Adding a Jenkins Agent With Docker Compose

Now it’s time to add an agent. Before you add anything to the Docker Compose configuration, you need to generate an SSH key. This key will allow the controller to access the agent via SSH.

First, use ssh-keygen to create a key.

This command creates two files: jenkins_agent, which holds the private key, and, the public key.

Here are the contents of jenkins_agent (provided as an example for the purposes of this tutorial).

We’ll use this first to give the controller access to the agent.

Start with the Manage Jenkins menu.

Then go to Manage Credentials.

Click Jenkins under Stores scoped to Jenkins.

Then click Global credentials.

Finally, click Add Credentials in the menu on the left.

Set these options on this screen.

  1. Select SSH Username with private key.

  2. Limit the scope to System. This means the key can’t be used for jobs.

  3. Give the credential an ID.

  4. Provide a description.

  5. Enter jenkins for a username. Don’t use the username used to create the key.

  6. Under Private Key,  check Enter directly.

Now, paste the contents of jenkins_agent in the text box.

Click OK to save the credential.

Now it’s time to set up the agent.

Here are the contents of

We’ll use this in docker-compose.yaml.

Add a new service.

1  # docker-compose.yaml
2  version: '3.8'
3  services:
4    jenkins:
5      image: jenkins/jenkins:lts
6      privileged: true
7      user: root
8      ports:
9        - 8080:8080
10      - 50000:50000
11    container_name: jenkins
12    volumes:
13      - /home/${myname}/jenkins_compose/jenkins_configuration:/var/jenkins_home
14      - /var/run/docker.sock:/var/run/docker.sock
15  agent:
16    image: jenkins/ssh-agent:jdk11
17    privileged: true
18    user: root
19    container_name: agent
20    expose:
21      - 22
22    environment:
23      - JENKINS_AGENT_SSH_PUBKEY=ssh-rsa AAAAB3NzaC1yc2EAAAADAQABAAABgQDrSF2XICucxX//hz0PVgDVv3EisY6C99u9sA1QoZSdHuXW/H5i/1BT3CtUzBAsCOJxdSuadKfJZnNDEL98lmagU79tAgNjVgCnUyoKEkaEOz4J416cUsF/hR/rKUeRimcox6BncwixYsfmmcZMo1ImKWqdYIDu6TJV0RjhdpZyfn1RTxV0VXP1cn5yLO4aGz8ZCPLmvxVONykc0FLBVz3XgbpFW9xY3O4iaSrpoYn9Ce0m+Txx0lPYlm5bt6C2F6hp0LaBACsekAZz0oAXCKAel9gj27l8vXNj0eN2J8fxQdsTDtZ6Pnnd73ATfK114ceLDHL2VyV8m1KxD5Cm+zFgB7AfZ0xBsN+KGBtPqha7971lZSUvjKvRNXnPk3xrzwTPGKL8vnJOUidsx+6KzSTPB/sk8L9YsEy9i023KZTQMXTv0IrLp8Bbm3V4wWGsdfmviLMq3x2QMSMXlpE00alCar2eSah0425POSpyEtLFEDj2tURVjP+LmKroc8bOILc= egoebelbecker@zaku

Lines #15 through #22 define a new container with jenkins/ssh-agent:jdk11 image and options similar to the controller, except you’re exposing the SSH port, 22.

Lines #22 and #23 add an environment variable with the public key. Add the exact contents of the text file, including the ssh-rsa prefix at the beginning. Don’t enclose it in quotes.

Ready to Go

Now it’s time to start everything up.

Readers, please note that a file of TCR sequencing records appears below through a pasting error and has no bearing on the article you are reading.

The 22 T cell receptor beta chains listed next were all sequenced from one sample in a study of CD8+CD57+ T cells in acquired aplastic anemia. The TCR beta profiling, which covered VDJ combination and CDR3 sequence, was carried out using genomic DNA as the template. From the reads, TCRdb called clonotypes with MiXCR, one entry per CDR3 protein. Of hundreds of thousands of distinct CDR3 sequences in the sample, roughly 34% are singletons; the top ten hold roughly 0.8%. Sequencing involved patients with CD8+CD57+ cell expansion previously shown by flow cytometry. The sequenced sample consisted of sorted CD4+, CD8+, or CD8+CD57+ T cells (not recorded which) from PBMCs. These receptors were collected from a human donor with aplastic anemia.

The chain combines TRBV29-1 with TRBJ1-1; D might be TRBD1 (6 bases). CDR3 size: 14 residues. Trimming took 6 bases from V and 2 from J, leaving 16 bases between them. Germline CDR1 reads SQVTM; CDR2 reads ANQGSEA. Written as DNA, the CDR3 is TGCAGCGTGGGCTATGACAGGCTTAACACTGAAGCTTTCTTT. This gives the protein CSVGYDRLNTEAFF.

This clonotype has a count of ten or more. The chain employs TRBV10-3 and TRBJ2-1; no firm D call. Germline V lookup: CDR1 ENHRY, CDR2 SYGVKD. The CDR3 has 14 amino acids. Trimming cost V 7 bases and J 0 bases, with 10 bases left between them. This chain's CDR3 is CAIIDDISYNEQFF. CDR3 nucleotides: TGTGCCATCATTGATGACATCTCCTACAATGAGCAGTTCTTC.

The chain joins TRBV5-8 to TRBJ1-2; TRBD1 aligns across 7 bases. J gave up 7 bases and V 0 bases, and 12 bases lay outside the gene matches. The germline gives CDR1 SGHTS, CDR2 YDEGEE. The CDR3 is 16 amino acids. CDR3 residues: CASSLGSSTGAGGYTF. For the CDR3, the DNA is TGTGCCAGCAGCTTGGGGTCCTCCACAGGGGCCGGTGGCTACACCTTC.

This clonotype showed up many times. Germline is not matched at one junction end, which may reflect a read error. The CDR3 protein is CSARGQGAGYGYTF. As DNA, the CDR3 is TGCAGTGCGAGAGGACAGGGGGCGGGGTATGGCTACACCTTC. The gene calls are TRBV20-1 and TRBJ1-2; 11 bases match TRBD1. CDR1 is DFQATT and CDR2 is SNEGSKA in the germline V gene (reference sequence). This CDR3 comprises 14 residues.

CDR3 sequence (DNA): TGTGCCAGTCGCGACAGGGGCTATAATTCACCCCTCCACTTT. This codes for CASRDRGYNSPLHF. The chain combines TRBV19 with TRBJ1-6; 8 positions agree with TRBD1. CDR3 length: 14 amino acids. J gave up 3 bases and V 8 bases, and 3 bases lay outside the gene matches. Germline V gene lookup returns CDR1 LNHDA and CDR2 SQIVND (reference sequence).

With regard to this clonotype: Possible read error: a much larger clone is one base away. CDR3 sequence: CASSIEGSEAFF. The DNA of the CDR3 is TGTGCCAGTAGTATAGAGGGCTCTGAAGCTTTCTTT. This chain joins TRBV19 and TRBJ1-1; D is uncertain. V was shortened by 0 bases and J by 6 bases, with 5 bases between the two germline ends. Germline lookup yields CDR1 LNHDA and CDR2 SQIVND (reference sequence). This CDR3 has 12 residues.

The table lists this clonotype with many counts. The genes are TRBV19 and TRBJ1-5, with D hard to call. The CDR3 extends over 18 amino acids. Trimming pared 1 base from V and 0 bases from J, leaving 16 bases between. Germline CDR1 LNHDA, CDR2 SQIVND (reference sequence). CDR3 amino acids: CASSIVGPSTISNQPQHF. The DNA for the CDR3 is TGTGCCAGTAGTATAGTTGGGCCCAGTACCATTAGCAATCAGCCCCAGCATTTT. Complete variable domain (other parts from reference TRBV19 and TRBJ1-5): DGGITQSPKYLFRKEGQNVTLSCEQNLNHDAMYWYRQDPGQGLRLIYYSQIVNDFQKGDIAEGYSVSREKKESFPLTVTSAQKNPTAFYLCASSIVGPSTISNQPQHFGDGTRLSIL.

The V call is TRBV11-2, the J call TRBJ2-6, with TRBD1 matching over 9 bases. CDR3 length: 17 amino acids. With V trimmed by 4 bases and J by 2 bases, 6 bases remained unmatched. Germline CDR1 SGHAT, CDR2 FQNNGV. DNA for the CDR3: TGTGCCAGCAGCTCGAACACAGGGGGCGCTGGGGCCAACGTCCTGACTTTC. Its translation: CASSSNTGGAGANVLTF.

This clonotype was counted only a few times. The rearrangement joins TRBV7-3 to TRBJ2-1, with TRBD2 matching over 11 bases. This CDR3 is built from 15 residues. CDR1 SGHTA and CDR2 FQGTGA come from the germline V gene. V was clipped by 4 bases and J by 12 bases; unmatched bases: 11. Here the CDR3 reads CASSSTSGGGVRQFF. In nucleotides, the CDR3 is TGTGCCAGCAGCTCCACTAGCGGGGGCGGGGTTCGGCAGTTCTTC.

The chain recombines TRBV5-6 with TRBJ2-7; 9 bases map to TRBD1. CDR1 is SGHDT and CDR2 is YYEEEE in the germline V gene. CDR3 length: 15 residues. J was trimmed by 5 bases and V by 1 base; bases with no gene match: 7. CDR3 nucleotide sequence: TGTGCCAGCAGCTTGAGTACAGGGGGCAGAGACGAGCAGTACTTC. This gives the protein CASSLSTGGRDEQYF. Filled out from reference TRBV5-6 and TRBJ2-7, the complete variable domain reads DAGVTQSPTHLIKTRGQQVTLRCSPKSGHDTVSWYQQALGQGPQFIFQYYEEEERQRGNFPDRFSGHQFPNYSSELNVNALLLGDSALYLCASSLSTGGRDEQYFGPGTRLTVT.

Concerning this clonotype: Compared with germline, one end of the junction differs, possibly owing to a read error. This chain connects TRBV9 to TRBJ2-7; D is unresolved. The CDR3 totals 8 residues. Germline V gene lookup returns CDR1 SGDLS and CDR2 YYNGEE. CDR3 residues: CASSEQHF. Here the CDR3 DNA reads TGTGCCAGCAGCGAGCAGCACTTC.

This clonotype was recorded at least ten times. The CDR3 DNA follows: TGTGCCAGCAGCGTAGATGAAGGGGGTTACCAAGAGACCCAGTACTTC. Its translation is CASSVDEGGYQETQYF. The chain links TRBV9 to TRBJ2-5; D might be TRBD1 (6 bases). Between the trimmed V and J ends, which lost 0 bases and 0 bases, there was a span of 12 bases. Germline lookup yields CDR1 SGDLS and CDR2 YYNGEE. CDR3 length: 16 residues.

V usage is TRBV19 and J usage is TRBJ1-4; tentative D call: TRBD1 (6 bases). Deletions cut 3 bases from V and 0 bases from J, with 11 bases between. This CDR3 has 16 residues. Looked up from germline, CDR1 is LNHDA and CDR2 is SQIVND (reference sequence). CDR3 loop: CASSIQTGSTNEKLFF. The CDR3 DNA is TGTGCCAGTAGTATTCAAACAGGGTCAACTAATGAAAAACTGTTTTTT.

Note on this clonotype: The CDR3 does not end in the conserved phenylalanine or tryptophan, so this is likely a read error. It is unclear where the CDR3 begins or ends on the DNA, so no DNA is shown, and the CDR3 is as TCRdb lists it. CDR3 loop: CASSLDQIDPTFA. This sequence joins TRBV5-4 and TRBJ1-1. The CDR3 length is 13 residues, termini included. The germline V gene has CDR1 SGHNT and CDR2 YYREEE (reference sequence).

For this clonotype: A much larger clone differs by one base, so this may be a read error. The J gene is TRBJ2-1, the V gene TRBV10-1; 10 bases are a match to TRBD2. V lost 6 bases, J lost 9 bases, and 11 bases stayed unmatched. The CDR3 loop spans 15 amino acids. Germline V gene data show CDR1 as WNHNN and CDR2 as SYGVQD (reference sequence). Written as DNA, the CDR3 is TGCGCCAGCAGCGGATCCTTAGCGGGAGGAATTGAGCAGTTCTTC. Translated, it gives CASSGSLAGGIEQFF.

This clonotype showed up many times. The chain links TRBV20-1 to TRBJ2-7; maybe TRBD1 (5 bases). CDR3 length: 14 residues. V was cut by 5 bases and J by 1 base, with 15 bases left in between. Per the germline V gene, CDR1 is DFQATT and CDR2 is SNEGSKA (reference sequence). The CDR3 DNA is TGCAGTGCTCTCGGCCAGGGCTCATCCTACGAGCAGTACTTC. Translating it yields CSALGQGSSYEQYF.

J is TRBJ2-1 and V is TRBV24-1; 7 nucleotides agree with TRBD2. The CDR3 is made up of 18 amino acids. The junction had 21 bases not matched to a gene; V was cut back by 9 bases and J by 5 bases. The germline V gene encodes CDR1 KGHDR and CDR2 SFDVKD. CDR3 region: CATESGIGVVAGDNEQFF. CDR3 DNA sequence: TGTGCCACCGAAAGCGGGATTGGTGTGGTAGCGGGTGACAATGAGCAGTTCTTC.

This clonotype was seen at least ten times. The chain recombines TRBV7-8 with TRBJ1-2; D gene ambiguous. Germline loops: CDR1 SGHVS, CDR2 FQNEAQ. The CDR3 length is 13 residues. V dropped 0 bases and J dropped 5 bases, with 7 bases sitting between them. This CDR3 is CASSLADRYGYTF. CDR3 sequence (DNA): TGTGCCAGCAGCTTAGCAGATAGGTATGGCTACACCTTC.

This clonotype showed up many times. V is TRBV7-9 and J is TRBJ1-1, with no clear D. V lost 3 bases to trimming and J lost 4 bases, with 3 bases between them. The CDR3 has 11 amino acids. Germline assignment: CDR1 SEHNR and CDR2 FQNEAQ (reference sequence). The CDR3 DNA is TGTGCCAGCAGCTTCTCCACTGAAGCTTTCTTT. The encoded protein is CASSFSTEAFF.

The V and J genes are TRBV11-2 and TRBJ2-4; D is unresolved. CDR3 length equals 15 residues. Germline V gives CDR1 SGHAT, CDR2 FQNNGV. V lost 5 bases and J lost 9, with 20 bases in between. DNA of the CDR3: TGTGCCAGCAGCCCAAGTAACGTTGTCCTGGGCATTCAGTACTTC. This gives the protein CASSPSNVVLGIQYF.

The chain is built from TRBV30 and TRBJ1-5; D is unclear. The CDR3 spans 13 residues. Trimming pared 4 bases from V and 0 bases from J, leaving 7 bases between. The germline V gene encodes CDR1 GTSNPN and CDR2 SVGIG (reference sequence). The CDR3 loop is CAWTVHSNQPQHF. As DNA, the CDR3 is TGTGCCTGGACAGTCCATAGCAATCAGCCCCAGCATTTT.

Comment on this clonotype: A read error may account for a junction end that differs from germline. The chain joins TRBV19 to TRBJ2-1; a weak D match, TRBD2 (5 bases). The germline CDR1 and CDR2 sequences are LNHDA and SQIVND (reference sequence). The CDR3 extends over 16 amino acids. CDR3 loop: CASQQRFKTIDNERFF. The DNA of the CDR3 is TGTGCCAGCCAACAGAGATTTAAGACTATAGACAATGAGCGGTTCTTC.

If you haven’t already, stop Docker Compose.

$ docker-compose down

Then start everything back up again.

$ docker-compose up -d

Creating network "jenkins_compose_default" with the default driver

Creating jenkins ... done

Creating agent   ... done

Head back to Jenkins, click Manage Jenkins, and select Manage Nodes and Clouds instead of credentials.

Click New Node.

Now define your Jenkins agent.

At the top of the form, give your agent a name and set the Remote root directory to /home/jenkins/agent.

Then, in the next part of the form, select Use this node as much as possible under Usage.

Under Launch method, select Launch agents via SSH.

For Host, enter agent. Each container can reach the others by using their container names as hostnames.

Next, click the dropdown under Credentials and select the one you just defined.

Now, under Host Key Verification Strategy, select Non verifying Verification Strategy.

Click Advanced on the right.

This opens the advanced configuration page. You need to change one setting here. Set the JavaPath to /usr/local/openjdk-11/bin/java.

Click Save at the bottom, and now it’s time to watch the agent start.

Jenkins will take you back to the node list. Click on your new node name.

Then click on Log in the menu on the left.

The most important entry you’ll see is Agent successfully connected and online.

But if you look at the other entries, you’ll see plenty of information about your agent, including the SSH key. 

Wrapping It Up

You configured a Jenkins controller with Docker Compose. You set it up with a volume so it saved its instance data between restarts. Then you added a Jenkins agent to the Docker Compose configuration and set it up to talk to the controller.

This is just the beginning of Docker Compose’s capabilities and how the tool can help you administer your CI/CD infrastructure. Get started with Docker Compose today!

This post was written by Eric Goebelbecker. Eric has worked in the financial markets in New York City for 25 years, developing infrastructure for market data and financial information exchange (FIX) protocol networks. He loves to talk about what makes teams effective (or not so effective!).